I wonder if this is really representative of chess and how far away is it, there's some really suspicious humongous ECOs (like D02 or... A46?? :shock: ) and then B01-B09 (the answers to e4 that aren't c5, e5, e6, or c6) looking greatly over-sized, while the Caro-Kann looks really tiny! If you can compare proportions with your database it'd be cool, though I'm not giving percentages because if a specific one is needed to fix the size of something it's probably not too far off, I'd like to hear about big differences, and I bet there's no way A46 is actually that big!

User avatar
Ovyron
Posts: 4245
Joined: Tue Jul 03, 2007 2:30 am

Re: The Chessmap

Post by Ovyron » Mon Jan 20, 2020 2:10 am

He's the Chessmap with the moves played and some opening names if the space allowed it. I had to use some lines to represent bridges between countries.

Image
(Click for larger)

User avatar
Ovyron
Posts: 4245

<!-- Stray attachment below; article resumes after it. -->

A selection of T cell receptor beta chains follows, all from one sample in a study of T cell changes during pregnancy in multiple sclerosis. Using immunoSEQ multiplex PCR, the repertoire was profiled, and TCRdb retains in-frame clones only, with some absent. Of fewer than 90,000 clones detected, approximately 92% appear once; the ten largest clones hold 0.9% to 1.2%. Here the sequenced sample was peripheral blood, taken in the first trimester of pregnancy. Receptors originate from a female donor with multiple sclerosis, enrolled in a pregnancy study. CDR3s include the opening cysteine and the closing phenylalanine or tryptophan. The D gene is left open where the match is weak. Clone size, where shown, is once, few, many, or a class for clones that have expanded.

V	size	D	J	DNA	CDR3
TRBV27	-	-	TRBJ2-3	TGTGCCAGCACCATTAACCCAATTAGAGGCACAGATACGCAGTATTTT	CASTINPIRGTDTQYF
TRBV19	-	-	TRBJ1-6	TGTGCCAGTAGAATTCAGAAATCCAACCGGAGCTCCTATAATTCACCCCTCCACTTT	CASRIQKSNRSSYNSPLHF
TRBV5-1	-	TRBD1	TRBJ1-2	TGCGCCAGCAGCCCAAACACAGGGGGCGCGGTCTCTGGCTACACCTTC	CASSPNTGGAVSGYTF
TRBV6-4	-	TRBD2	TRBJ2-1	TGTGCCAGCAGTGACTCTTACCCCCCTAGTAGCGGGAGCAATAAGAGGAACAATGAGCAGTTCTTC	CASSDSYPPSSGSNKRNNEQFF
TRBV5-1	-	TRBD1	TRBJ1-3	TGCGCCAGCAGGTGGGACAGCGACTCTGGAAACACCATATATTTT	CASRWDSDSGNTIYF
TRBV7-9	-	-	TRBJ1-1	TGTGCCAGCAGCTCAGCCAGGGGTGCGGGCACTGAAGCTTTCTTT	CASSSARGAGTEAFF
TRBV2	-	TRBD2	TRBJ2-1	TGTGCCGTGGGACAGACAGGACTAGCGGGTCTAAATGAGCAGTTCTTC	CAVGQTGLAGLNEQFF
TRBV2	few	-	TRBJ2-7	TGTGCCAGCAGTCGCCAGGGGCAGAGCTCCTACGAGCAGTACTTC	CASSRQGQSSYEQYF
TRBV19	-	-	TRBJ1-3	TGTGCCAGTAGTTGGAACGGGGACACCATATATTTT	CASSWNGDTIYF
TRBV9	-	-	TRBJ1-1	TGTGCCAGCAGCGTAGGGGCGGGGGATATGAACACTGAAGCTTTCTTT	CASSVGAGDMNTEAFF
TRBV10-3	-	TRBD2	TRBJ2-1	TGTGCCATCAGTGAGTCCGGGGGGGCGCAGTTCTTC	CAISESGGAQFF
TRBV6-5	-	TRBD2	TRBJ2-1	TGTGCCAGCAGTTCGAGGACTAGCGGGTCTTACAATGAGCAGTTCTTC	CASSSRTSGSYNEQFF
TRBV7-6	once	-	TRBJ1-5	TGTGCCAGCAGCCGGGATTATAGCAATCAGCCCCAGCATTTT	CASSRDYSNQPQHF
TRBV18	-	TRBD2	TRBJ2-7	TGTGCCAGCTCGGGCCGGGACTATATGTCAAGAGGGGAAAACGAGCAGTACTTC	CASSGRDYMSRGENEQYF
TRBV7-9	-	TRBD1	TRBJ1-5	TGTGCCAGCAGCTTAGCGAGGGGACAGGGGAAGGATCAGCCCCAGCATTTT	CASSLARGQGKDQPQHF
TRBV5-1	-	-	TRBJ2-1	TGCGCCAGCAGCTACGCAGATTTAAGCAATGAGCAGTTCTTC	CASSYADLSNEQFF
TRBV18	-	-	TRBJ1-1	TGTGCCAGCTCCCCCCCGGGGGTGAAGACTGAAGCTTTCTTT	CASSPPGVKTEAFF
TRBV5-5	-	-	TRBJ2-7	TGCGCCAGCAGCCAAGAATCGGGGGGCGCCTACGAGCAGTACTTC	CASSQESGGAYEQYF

Joined: Tue Jul 03, 2007 2:30 am

Re: The Chessmap

Post by Ovyron » Tue Jan 21, 2020 2:26 am

I've been bothered by the bottom-right square, A45 and A46 take an abnormal proportion of the map (and they're some ECOs that sound random to me), so I thought that maybe zooming into them would reveal if something went wrong...

I'm talking about these ones:

Image

ENHANCE!

Image

Huh, so all those variations end up here? Weird...

And named openings kind of suck, "in this zone you will find openings such as the Bronstein, Paleface, and the Wagner Gambit" *Zooms in* "You can't find them? Well, they're somewhere in one of those tiny squares of the zoomed in picture" :shock:

User avatar
Ovyron
Posts: 4245
Joined: Tue Jul 03, 2007 2:30 am